I’d like some East-West rail/road links. I’d move the political capital to the north (liverpool or Newcastle) – the whole of the Parliament and Whitehall.

    I’d cancel HS2 and spend less on subbing worthless tertiary education.

  4. Meanwhile Jeremy Corbyn’s eco k.ics guru explains on his blog why Chinese equities are nosediving : the absence of People’s QE in the UK.
    The answer: increase investor confidence by…

    That’s right ; the , er, economist who brought us “send the Governor of the BoE into exile” and ” steal the shares of pension funds and charities without compensation” and “close down any media outlet that doesn’t sign up to the Courageous State” and “how dare you compare me to Zimbabwe” is going to increase investor confidence by…selling lots and lots of government bonds spending, sorry, INVESTING the money in Courageous State projects.

    The World is saved.

  5. ” Our road network is pretty much done”

    Round here they are falling to bits. They have spent some in the past 18 months (perhaps there was an election or something?) but loads more is needed.

  6. Bloke no Longer in Austria

    What does this bloody mean ?

    A pound of spending by the government always adds to growth by that sum unless (as in time of war) it is so great that it is intended to stop private sector activity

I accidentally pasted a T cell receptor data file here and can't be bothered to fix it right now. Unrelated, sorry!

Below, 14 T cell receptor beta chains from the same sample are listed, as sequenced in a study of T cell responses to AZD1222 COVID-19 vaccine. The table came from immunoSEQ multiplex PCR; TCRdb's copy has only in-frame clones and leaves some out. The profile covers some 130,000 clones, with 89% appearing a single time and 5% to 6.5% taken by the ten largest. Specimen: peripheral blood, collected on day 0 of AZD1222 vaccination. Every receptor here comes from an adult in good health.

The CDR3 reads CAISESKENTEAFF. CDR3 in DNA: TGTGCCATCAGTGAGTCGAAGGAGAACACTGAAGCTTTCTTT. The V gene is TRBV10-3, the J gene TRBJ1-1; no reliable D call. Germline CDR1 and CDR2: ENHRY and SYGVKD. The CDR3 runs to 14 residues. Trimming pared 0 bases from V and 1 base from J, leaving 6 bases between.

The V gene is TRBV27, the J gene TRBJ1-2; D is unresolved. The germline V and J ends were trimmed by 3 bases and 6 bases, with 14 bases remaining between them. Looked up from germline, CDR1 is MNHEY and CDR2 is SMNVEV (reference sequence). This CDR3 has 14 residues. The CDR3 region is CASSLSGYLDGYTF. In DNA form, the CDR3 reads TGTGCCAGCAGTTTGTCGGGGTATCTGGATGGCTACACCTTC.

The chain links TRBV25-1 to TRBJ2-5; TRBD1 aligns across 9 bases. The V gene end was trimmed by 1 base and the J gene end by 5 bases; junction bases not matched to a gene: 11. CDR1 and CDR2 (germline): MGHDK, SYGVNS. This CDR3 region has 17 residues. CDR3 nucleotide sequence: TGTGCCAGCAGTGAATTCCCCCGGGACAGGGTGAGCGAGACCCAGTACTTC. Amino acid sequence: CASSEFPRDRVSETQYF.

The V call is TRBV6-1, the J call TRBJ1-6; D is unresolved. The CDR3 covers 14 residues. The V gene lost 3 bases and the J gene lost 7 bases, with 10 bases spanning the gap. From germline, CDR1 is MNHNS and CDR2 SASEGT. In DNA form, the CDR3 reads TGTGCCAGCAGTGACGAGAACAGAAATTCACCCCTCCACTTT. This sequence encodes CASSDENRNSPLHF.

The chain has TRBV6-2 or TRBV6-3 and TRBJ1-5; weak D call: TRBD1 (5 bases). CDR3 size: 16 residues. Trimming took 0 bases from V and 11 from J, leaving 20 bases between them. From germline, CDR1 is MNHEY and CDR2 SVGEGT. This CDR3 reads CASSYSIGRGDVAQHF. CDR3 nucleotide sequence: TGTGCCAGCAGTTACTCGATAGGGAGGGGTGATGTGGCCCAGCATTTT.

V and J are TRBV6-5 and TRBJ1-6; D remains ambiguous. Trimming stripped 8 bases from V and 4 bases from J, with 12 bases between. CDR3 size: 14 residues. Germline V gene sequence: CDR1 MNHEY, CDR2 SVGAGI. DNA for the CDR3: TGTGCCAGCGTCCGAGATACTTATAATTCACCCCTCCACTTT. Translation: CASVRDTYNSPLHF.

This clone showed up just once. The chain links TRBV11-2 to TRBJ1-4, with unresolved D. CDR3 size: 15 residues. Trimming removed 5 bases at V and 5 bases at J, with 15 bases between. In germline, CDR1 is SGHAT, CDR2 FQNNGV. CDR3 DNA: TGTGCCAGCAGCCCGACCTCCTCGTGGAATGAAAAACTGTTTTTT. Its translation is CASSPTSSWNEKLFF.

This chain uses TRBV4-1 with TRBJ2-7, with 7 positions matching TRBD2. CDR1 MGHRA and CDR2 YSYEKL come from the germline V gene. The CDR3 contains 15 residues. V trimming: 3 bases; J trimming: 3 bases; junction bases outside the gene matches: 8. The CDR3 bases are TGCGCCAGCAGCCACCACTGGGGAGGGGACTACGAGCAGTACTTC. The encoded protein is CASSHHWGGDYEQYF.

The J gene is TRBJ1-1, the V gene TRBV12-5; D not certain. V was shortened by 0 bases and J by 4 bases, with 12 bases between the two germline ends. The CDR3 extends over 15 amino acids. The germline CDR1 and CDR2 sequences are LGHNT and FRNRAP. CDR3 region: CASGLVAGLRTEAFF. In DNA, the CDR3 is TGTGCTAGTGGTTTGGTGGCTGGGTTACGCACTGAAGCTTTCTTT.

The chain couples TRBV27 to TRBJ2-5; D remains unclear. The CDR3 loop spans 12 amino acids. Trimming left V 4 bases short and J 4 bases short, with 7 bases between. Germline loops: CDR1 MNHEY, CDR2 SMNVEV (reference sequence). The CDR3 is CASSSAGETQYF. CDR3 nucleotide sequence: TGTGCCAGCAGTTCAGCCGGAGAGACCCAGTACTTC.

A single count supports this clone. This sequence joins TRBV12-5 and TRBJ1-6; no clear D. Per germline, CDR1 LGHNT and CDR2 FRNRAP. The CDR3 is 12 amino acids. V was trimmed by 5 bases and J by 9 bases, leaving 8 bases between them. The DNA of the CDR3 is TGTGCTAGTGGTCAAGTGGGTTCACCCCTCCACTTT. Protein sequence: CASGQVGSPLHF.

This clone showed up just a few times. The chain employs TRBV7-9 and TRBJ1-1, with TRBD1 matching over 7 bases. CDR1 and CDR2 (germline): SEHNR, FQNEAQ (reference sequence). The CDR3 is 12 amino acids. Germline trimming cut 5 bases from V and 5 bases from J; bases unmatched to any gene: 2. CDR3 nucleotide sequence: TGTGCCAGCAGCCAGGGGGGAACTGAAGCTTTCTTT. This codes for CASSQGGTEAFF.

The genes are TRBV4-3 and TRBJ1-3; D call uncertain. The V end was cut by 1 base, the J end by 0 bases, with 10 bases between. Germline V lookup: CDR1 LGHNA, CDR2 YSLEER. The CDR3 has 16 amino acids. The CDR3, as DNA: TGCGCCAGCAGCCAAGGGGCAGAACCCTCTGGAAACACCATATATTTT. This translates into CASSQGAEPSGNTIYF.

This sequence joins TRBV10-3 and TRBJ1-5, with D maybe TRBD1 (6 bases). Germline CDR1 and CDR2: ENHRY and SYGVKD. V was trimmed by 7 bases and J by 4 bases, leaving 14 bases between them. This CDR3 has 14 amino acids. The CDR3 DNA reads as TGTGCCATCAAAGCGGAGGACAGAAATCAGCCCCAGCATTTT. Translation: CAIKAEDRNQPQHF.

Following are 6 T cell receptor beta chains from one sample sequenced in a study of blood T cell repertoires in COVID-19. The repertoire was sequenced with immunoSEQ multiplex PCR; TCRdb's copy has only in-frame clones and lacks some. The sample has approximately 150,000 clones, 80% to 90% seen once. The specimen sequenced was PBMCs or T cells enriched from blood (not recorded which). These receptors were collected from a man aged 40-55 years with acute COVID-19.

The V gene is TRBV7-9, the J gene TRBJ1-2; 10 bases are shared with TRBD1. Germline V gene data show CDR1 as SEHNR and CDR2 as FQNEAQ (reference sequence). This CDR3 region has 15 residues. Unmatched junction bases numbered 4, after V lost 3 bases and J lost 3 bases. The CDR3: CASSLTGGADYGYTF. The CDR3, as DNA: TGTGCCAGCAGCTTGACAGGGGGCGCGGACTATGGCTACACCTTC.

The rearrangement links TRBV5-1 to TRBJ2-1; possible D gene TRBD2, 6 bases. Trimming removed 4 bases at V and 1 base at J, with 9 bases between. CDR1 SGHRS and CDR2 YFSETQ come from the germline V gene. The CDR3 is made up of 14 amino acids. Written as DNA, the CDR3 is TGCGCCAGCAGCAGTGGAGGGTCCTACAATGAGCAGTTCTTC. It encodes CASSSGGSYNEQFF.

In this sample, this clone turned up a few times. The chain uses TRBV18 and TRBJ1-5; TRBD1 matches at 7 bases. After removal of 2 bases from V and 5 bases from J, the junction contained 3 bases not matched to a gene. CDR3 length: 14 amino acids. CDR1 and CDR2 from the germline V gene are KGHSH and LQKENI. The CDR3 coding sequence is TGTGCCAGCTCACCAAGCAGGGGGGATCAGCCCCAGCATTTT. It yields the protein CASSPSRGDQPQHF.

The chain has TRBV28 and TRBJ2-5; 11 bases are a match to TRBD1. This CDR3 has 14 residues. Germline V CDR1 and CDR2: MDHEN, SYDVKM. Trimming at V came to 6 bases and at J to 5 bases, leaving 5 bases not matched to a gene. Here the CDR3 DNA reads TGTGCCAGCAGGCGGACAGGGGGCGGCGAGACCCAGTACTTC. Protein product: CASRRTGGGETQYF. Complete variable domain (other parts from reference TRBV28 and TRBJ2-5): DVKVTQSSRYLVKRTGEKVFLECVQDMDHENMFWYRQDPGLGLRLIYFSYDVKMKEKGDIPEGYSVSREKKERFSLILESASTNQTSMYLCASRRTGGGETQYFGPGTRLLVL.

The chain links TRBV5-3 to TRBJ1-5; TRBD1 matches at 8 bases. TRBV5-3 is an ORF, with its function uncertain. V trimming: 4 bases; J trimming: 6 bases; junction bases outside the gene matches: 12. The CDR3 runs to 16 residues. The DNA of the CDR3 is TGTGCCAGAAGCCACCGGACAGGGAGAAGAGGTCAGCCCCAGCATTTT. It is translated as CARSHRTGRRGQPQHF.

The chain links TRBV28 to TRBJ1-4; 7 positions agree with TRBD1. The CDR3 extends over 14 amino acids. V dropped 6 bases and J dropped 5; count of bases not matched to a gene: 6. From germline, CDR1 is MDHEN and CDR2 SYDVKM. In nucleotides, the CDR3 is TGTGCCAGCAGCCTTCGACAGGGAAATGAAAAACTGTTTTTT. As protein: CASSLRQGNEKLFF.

Even in its most deranged war socialist phases in 1916-18 and 41-45 never did the govt. try to shut down the private sector. Private enterprises were paid hard cash with guaranteed profits ( cost plus) to ensure production of Spitfires etc. it just happened to be that the sole customer was the State.

  7. Bloke not in Cymru

    So his argument boils down to they don’t like it because it will work, I know economists are an odd bunch, but that seems a stretch even for them.
    Though given that he doesn’t understand multiple order consequences that would be a logical argument as far as Murphy is concerned.
    As for this ‘in other word’ he veered so far off track at that point it’s a wonder it didn’t induce whiplash

  8. bloke (not) in spain

    ” Our road network is pretty much done”
    About 45 minutes after bumping off the ferry from France, one is inclined to start wondering “what road network”
    As one sits stationary in the M25 Orbital Carpark

  9. I think there are still major roads that still need to be built, M4 relief road around Newport springs to mind, but the environmental issues alone generally usually means they aren’t going to happen anytime soon.

  10. theoldgreenfascist

    It would be helpful, Tim, if you would define M0. It tends to differ from country to country.

  11. Clarissa,

    Exactly. Maintenance isn’t investment.

    And yes, I can think of some roads that could help – improving links across Wales, a good south coast road. I wouldn’t mind the A346 being a better road and the A417 at Birdlip getting sorted out, but none of this is big Keynsian money by today’s standards. Sticking another few lanes on the M25 would cost £5bn tops.